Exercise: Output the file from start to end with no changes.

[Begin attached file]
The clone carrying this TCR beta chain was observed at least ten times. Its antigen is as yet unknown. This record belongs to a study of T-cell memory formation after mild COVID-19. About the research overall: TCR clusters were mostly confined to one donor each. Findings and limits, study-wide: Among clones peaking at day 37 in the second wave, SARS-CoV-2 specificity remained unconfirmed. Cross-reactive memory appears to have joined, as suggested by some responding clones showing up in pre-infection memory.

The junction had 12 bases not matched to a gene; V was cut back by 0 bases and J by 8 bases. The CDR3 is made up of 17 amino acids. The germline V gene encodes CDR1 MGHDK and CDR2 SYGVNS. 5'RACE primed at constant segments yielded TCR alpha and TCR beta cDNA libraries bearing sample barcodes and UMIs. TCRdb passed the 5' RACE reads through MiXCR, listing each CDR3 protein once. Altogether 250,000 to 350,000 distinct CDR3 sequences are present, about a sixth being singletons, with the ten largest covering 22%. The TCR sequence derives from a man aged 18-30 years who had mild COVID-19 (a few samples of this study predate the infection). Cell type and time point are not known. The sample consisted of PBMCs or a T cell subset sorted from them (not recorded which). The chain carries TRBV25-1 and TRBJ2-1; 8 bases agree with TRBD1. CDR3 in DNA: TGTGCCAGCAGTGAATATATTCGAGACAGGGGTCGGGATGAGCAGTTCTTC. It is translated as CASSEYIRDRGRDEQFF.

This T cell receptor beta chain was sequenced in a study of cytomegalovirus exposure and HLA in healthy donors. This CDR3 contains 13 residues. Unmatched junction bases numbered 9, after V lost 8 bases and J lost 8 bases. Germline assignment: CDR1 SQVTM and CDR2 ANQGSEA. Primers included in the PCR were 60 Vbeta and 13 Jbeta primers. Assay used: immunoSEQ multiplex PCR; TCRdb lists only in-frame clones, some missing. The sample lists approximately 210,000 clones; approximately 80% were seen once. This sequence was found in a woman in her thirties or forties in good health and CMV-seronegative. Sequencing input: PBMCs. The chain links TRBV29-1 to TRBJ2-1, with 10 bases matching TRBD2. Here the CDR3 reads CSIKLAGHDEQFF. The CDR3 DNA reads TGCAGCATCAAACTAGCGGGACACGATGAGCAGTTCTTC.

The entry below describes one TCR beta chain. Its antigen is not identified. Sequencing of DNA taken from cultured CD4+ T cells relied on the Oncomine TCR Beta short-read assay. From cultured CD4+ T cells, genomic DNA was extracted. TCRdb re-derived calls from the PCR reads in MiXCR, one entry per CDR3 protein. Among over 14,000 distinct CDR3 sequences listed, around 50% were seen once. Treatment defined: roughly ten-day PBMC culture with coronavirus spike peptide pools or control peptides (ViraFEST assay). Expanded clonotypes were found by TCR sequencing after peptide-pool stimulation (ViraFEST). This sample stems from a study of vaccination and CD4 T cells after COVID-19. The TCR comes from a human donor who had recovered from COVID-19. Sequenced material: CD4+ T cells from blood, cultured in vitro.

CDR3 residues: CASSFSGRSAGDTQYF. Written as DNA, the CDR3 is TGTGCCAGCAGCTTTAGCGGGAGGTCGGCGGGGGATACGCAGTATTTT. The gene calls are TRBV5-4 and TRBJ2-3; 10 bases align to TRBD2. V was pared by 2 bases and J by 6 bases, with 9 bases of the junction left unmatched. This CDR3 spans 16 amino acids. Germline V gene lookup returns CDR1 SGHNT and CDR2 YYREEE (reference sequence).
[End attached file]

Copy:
The clone carrying this TCR beta chain was observed at least ten times. Its antigen is as yet unknown. This record belongs to a study of T-cell memory formation after mild COVID-19. About the research overall: TCR clusters were mostly confined to one donor each. Findings and limits, study-wide: Among clones peaking at day 37 in the second wave, SARS-CoV-2 specificity remained unconfirmed. Cross-reactive memory appears to have joined, as suggested by some responding clones showing up in pre-infection memory.

The junction had 12 bases not matched to a gene; V was cut back by 0 bases and J by 8 bases. The CDR3 is made up of 17 amino acids. The germline V gene encodes CDR1 MGHDK and CDR2 SYGVNS. 5'RACE primed at constant segments yielded TCR alpha and TCR beta cDNA libraries bearing sample barcodes and UMIs. TCRdb passed the 5' RACE reads through MiXCR, listing each CDR3 protein once. Altogether 250,000 to 350,000 distinct CDR3 sequences are present, about a sixth being singletons, with the ten largest covering 22%. The TCR sequence derives from a man aged 18-30 years who had mild COVID-19 (a few samples of this study predate the infection). Cell type and time point are not known. The sample consisted of PBMCs or a T cell subset sorted from them (not recorded which). The chain carries TRBV25-1 and TRBJ2-1; 8 bases agree with TRBD1. CDR3 in DNA: TGTGCCAGCAGTGAATATATTCGAGACAGGGGTCGGGATGAGCAGTTCTTC. It is translated as CASSEYIRDRGRDEQFF.

This T cell receptor beta chain was sequenced in a study of cytomegalovirus exposure and HLA in healthy donors. This CDR3 contains 13 residues. Unmatched junction bases numbered 9, after V lost 8 bases and J lost 8 bases. Germline assignment: CDR1 SQVTM and CDR2 ANQGSEA. Primers included in the PCR were 60 Vbeta and 13 Jbeta primers. Assay used: immunoSEQ multiplex PCR; TCRdb lists only in-frame clones, some missing. The sample lists approximately 210,000 clones; approximately 80% were seen once. This sequence was found in a woman in her thirties or forties in good health and CMV-seronegative. Sequencing input: PBMCs. The chain links TRBV29-1 to TRBJ2-1, with 10 bases matching TRBD2. Here the CDR3 reads CSIKLAGHDEQFF. The CDR3 DNA reads TGCAGCATCAAACTAGCGGGACACGATGAGCAGTTCTTC.

The entry below describes one TCR beta chain. Its antigen is not identified. Sequencing of DNA taken from cultured CD4+ T cells relied on the Oncomine TCR Beta short-read assay. From cultured CD4+ T cells, genomic DNA was extracted. TCRdb re-derived calls from the PCR reads in MiXCR, one entry per CDR3 protein. Among over 14,000 distinct CDR3 sequences listed, around 50% were seen once. Treatment defined: roughly ten-day PBMC culture with coronavirus spike peptide pools or control peptides (ViraFEST assay). Expanded clonotypes were found by TCR sequencing after peptide-pool stimulation (ViraFEST). This sample stems from a study of vaccination and CD4 T cells after COVID-19. The TCR comes from a human donor who had recovered from COVID-19. Sequenced material: CD4+ T cells from blood, cultured in vitro.

CDR3 residues: CASSFSGRSAGDTQYF. Written as DNA, the CDR3 is TGTGCCAGCAGCTTTAGCGGGAGGTCGGCGGGGGATACGCAGTATTTT. The gene calls are TRBV5-4 and TRBJ2-3; 10 bases align to TRBD2. V was pared by 2 bases and J by 6 bases, with 9 bases of the junction left unmatched. This CDR3 spans 16 amino acids. Germline V gene lookup returns CDR1 SGHNT and CDR2 YYREEE (reference sequence).